“Divide the fire, and you will the sooner put it out” (Publilius Syrus).
STRATEGY MEANS FINDING THE WISEST WAY TO DO WHAT WE WANT TO DO. When a sports coach has a game to win, he carefully considers his game plan, and we’re foolish if we don’t think about ours.
Admittedly, strategy can sometimes seem a little shady. If a person has no higher goal in his or her relationships than using good strategy, that’s a person we would probably want to stay away from. The conniving, scheming individual who is always calculating and plotting his next selfish move is hardly a person we admire.
We may as well face it: strategy without character does more harm than it does good. General Norman Schwarzkopf once said, “Leadership is a potent combination of strategy and character. But if you must be without one, be without the strategy.” That sounds like an extreme statement, but I believe it’s true. I’d much rather deal with someone who has good character but little common sense than someone who knows a lot about strategy but has no conscience. Nobody is more dangerous than the “strategic” person who has no principles.
But strategy can be both balanced and principled, and when it is, we ought to value it. When we don’t, we often defeat ourselves. For example, think about this observation from the Book of Ecclesiastes: “If the ax is dull, and one does not sharpen the edge, then he must use more strength.” The wood-chopper who has no time to waste on things like sharpening the ax blade will have to work much harder than the fellow who first gives a little thought to strategy.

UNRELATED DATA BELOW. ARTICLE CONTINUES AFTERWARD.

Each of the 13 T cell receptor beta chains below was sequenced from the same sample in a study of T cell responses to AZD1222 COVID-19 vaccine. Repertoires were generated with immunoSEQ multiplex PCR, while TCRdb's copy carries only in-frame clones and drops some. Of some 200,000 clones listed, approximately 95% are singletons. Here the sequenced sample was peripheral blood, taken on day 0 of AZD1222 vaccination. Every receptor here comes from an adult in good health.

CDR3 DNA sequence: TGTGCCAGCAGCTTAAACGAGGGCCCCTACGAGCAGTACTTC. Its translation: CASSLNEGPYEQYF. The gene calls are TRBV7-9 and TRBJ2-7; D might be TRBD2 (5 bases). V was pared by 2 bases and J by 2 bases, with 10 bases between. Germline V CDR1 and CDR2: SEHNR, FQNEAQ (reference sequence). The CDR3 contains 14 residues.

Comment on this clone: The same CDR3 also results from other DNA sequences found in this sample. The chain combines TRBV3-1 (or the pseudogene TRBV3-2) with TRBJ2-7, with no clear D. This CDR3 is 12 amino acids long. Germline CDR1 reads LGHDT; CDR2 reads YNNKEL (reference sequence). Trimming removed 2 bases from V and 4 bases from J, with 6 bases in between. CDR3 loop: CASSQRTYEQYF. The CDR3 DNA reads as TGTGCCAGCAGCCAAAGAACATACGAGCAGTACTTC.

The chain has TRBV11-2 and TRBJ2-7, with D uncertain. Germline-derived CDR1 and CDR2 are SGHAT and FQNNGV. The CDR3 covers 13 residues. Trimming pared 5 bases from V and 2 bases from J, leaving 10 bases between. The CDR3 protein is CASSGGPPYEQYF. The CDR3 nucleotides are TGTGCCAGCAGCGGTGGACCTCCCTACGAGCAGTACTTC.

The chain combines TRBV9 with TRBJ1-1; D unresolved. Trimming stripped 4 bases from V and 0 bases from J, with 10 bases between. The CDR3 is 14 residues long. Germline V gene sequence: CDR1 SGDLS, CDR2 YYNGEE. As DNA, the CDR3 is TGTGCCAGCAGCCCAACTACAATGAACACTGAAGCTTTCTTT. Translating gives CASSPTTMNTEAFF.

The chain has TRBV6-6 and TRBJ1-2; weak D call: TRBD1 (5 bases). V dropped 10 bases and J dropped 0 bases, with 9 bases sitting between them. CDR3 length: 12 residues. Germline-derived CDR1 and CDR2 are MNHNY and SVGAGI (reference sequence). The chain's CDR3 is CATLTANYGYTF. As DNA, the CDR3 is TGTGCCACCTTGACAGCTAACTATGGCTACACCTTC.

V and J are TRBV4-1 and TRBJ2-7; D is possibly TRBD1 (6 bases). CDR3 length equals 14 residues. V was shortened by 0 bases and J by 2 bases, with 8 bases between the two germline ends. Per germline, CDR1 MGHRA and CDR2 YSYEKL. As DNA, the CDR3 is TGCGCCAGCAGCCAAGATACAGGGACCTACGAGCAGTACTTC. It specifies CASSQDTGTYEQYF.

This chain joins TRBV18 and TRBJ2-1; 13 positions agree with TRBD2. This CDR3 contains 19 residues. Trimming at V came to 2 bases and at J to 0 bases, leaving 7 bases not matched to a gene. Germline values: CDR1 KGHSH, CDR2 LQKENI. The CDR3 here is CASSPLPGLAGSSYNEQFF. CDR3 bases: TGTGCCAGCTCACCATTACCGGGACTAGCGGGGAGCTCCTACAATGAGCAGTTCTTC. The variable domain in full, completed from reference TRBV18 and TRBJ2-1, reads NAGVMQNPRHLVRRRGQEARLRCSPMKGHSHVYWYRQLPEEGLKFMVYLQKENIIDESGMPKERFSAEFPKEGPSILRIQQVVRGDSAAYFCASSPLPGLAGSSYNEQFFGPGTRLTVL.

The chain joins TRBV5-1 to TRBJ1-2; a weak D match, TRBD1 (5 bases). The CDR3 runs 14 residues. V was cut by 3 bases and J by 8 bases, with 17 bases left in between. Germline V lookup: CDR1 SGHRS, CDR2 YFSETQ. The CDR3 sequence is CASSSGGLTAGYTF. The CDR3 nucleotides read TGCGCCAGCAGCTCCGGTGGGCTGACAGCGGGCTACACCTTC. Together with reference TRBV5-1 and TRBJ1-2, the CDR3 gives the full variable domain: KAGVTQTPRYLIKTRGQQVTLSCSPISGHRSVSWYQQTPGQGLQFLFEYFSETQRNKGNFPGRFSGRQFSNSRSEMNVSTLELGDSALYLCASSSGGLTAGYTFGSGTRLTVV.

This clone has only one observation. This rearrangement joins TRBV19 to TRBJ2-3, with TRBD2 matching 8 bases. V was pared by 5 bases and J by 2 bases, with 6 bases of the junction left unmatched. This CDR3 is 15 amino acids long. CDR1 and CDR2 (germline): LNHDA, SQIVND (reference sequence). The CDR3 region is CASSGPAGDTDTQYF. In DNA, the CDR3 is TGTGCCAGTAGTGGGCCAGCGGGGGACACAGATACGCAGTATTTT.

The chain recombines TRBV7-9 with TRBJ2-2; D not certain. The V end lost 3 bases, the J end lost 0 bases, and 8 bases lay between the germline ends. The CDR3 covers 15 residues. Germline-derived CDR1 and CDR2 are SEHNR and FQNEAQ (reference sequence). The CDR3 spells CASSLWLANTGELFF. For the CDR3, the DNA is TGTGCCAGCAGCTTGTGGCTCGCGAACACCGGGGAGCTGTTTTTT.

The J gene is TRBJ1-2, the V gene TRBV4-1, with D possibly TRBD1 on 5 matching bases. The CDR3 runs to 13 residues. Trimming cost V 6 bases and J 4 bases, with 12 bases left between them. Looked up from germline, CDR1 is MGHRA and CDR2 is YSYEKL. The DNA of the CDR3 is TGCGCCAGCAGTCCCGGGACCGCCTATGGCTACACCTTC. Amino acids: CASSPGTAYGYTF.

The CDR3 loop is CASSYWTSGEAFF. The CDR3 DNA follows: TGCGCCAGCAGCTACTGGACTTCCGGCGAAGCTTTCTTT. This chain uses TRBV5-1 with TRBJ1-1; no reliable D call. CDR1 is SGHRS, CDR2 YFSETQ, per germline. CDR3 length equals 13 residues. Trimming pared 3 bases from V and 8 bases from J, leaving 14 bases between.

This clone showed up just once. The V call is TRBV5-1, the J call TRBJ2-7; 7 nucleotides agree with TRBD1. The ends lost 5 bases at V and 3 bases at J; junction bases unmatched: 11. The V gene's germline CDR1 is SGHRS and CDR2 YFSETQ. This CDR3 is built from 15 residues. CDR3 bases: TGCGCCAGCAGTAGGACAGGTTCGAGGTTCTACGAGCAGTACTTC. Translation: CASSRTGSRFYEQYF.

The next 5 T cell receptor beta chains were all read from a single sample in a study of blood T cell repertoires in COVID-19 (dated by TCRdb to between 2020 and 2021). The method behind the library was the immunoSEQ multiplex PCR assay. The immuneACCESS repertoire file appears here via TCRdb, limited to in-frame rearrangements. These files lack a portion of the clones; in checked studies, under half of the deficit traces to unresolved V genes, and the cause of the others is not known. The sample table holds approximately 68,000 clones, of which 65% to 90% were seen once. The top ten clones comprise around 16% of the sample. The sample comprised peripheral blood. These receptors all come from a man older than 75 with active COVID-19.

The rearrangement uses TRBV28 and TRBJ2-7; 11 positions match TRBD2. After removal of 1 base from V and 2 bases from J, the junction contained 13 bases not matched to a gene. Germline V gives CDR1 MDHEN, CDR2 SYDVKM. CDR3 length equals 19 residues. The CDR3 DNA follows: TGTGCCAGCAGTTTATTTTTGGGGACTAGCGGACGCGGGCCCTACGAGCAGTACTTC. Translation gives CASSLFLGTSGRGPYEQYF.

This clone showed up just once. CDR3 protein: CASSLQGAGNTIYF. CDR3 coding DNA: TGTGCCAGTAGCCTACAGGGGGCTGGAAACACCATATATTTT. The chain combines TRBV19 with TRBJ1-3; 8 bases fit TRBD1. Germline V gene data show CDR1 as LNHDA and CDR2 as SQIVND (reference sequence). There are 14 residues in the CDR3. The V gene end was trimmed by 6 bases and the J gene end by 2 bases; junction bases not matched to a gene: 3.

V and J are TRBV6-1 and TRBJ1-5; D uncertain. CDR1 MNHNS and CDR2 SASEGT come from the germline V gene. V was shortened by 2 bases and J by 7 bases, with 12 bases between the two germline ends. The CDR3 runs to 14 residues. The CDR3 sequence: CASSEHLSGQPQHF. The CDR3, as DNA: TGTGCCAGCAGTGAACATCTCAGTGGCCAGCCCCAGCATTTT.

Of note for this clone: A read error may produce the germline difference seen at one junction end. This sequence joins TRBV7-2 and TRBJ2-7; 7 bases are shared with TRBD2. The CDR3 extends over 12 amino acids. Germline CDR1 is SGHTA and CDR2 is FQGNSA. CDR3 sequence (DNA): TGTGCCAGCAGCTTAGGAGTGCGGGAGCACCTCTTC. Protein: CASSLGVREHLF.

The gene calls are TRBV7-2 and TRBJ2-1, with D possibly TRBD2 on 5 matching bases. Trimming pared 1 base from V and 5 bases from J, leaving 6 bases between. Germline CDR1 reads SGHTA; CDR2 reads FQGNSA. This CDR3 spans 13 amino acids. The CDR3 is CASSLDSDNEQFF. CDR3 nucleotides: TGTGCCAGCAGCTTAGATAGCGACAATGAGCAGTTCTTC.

Strategy has to do with expediency. It thinks not only about what is to be done but how it may be done in the wisest way. It considers ways and means, pondering the possible consequences of reaching the goal by different paths. Strategy can’t tell us much about the worthiness of the goal itself (our conscience will have to tell us that), but once the goal is determined, strategy can get us there more wisely.
Strategy is necessary because brute force is not enough to take us where we want to go. When an obstacle confronts us, a battering ram is not always going to remove it. So as inconvenient as it is, we have to stop and think: Here is our goal. Now what is our plan for getting there?
“To win by strategy is no less the role of a general than to win by arms” (Julius Caesar).